In addition, of the 58 rumors that are not scored in the “evidence evaluation” dimension, 7 scored less than 50% in the remaining 5 dimensions. Among these rumors, 3 are originated from the WeChat group, which are “Eyesight can spread COVID-19”, “The whole body pain and hemiplegia will occur in the patients who have been cured of COVID-19” and “The sow says that eating 9 eggs can prevent COVID-19”. Two of the 7 rumors are originated from Zhihu, which are “Drinking boy urine can prevent COVID-19” and “If used masks are put in a disinfection cabinet to be sterilized, they can continue to be used”. Two of the 7 rumors are “COVID-19 was leaked from Wuhan” from Twitter and “Masks can be sterilized using microwave oven” from Wanwei Home Grid Home Appliance Encyclopedia.

These 22 rumors are less confusing and easily recognized. The distribution, the median and the results of the consistency test between the scorers (the consistency is good, ICC is greater than or equal to 0.75) of rumors in each dimension can be seen in Table 2.

Table 2. Distribution and median of rumors in each dimension and the consistency test between two raters
Dimension Scores≥50% Scores<50% Median% (Q1-Q3) ICC (95% CI * )
1Creators1711025.00 (16.67-37.50)0.740 (0.650-0.810)
2Evidence selection2510227.78 (13.89-44.44)0.856 (0.801-0.896)
3Evidence evaluation12 57a 33.33 (25.00-45.83)c 0.726 (0.591-0.821)c
4Application of evidence 2710036.11 (22.22-47.22)0.712 (0.614-0.788)
5Backing and publishing platform11268.33 (4.17-20.83)0.779 (0.700-0.839)
6Conflict of interest 103b 2475.00 (50.00-83.33)0.694(0.591-0.774)

* 95%CI means 95% confidence intervals

a There are 58 rumors that did not quote expert opinions, and those which are recognized as “not applicable” at the time of scoring would not be counted for this dimension.

b There are 6 rumors that the dimension score is 100%.

c Rumors which are recognized as “not applicable” in item 8 (Expert opinions without high-level evidence should be carefully quoted in health works) of dimension 3 would not be counted in this dimension.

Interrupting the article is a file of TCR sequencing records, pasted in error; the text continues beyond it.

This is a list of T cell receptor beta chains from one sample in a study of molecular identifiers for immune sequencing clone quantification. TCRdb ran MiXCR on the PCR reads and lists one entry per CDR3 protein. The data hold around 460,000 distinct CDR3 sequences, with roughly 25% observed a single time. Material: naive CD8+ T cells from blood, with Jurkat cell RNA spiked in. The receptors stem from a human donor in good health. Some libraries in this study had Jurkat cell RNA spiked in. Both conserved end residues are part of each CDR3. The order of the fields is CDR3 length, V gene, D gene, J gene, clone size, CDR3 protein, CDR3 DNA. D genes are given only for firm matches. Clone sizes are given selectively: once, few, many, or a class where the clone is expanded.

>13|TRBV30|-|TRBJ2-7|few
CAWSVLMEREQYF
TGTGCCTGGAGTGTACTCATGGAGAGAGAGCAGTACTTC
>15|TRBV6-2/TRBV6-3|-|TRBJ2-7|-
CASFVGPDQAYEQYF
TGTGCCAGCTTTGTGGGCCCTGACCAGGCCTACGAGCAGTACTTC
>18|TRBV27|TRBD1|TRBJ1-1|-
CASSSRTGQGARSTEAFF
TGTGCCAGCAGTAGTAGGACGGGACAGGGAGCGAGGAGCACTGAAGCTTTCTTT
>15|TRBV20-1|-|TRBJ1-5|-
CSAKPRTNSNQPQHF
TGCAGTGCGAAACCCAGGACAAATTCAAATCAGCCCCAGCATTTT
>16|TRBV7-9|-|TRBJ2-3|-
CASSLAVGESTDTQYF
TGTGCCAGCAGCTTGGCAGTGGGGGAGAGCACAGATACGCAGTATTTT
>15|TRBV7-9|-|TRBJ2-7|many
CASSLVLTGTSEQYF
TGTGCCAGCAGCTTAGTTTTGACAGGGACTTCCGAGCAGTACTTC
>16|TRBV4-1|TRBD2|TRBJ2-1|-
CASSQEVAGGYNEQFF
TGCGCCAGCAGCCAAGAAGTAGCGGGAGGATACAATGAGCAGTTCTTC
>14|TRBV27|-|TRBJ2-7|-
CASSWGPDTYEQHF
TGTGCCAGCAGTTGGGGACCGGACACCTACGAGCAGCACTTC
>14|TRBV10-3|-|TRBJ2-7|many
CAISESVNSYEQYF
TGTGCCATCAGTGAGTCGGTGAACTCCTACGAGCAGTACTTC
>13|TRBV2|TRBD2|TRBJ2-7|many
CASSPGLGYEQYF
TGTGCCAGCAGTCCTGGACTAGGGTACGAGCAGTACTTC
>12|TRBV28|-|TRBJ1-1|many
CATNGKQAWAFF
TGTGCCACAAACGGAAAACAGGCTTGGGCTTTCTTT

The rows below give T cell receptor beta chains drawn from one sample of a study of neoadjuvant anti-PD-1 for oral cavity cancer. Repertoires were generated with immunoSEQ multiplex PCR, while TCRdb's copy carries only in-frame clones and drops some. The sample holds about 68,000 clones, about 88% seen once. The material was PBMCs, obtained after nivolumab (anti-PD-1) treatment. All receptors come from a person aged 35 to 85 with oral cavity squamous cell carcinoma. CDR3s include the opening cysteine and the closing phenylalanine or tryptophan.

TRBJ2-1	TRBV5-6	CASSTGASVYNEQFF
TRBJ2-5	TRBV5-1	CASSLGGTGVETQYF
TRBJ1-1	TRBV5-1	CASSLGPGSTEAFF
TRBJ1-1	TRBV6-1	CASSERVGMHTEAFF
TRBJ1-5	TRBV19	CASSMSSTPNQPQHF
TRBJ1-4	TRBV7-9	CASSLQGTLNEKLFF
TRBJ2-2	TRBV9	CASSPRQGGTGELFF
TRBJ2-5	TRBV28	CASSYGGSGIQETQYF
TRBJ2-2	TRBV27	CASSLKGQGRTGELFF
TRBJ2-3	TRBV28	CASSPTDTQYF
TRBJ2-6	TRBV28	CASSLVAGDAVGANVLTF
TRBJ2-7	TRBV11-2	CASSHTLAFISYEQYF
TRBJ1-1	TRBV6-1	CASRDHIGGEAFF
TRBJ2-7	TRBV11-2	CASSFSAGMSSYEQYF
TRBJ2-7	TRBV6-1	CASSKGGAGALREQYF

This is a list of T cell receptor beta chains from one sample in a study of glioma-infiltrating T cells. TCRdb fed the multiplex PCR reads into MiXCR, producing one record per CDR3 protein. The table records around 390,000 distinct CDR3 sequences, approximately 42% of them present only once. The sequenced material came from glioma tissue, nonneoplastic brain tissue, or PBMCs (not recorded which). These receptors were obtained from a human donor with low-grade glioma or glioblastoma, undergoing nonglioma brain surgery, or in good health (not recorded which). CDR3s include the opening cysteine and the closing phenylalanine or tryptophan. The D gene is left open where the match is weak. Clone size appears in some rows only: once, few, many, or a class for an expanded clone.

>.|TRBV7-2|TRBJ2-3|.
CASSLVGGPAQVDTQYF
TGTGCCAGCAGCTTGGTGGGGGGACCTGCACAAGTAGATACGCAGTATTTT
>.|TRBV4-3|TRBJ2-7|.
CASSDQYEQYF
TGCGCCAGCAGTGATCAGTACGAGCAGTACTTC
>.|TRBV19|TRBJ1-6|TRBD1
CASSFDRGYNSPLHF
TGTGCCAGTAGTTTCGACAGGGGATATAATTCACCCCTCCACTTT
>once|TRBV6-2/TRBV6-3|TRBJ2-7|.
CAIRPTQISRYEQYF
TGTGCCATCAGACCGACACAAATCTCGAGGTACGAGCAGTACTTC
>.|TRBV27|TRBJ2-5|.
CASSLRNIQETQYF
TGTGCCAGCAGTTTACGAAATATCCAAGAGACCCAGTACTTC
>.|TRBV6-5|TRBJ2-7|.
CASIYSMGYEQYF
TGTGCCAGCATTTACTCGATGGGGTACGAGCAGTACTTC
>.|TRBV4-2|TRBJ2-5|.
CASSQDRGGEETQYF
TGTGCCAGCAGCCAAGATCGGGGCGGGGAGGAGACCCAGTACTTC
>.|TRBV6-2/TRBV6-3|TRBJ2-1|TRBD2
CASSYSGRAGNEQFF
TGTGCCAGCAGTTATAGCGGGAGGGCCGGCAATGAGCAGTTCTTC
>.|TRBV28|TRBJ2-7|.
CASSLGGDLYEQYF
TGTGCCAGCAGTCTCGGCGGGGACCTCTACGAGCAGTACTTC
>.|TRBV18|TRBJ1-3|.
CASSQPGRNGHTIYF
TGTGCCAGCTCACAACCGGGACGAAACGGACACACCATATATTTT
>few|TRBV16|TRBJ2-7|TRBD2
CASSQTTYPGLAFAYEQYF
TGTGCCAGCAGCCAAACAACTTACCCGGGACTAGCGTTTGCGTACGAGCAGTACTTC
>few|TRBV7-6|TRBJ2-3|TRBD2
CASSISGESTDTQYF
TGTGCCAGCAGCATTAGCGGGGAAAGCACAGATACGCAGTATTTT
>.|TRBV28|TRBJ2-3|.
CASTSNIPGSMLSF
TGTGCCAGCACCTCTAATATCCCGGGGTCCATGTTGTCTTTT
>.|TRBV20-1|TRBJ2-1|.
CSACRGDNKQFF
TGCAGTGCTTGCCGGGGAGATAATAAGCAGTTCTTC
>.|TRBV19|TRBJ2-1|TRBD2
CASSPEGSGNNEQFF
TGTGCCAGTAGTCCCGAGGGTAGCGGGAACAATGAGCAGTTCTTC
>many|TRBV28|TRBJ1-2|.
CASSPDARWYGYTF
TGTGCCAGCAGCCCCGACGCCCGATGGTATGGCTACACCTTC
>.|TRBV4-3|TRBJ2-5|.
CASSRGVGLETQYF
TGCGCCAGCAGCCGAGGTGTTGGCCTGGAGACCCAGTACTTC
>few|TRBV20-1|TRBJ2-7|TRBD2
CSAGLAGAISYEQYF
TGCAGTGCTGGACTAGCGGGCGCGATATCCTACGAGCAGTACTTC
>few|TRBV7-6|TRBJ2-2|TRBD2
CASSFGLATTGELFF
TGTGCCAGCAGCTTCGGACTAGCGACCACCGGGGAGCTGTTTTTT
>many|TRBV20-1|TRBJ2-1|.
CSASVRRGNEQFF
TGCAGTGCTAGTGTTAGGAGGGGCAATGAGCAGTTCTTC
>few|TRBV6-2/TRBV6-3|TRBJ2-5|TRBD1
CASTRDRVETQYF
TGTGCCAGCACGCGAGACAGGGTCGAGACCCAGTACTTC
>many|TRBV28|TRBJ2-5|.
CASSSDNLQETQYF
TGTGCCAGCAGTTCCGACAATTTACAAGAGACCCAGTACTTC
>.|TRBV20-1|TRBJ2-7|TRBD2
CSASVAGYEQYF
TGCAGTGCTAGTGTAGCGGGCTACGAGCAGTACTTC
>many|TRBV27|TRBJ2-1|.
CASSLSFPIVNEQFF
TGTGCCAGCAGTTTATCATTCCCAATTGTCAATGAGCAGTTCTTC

Comparison of rumor scores from different sources

Among the rumors from different sources, 50 rumors are originated from the WeChat (WeChat public account, WeChat circle of friends, WeChat group), accounting for almost 40% of all platforms.

In terms of the median score of each dimension, the source with lowest scores of creators, evidence selection, evidence application, backing and publishing platform is WeChat group, the source with lowest scores of conflict of interest is WeChat circle of friends. In the dimensions of evidence evaluation, there is no statistical difference between rumors from different sources (P≥0.05), and the rumors with the lowest scores in each dimension are concentrated on the WeChat platform. The results above can be seen in Table 3.

Table 3. Comparison of rumor scores from different sources by rank sum test
Sources n Scores of each dimension(%)
Creators Evidence selection Evidence evaluation * Application of evidence Peer review and publishing platform Conflict of interest
A1212.50 (1.04.-23.96)12.50 (5.56-26.39)29.17 (25.70-45.83)33.34 (9.72-44.44)4.17 (4.17-7.29)75.00 (60.42-89.59)
B729.17 (20.83-41.67)36.11 (22.22-61.11)38.89 (27.78-50.00)52.78 (44.44-52.78)25.00 (4.17-29.17)83.33 (83.33-83.33)
C3129.17 (20.83-45.83)33.33 (25.00-47.22)38.8925.00-47.22)44.44 (30.56-50.00)12.50 (8.33-20.83)75.00 (50.00-83.33)
D520.83 (10.42-27.08)16.67 (8.34-37.50)23.61 (6.95-29.87)27.78 (12.50-33.34)8.33 (2.09-12.50)50.00 (33.34-50.00)
E142.09 (0.00-8.33)8.33 (4.17-16.67)2.78 (0.70-34.03)12.50 (2.78-25.70)2.09 (0.00-5.21)58.34 (33.33-68.75)
F516.67 (10.41-37.50)41.67 (9.73-59.73)41.67 (27.78-66.67) 33.33 (19.45-50.00)4.17 (4.17-27.09)75.00 (41.67-91.67)
G2620.83 (16.67-31.25)22.22 (13.89-44.44)30.56 (27.78-41.67)37.50 (29.17-42.36)8.33 (8.33-12.50)66.67 (50.00-75.00)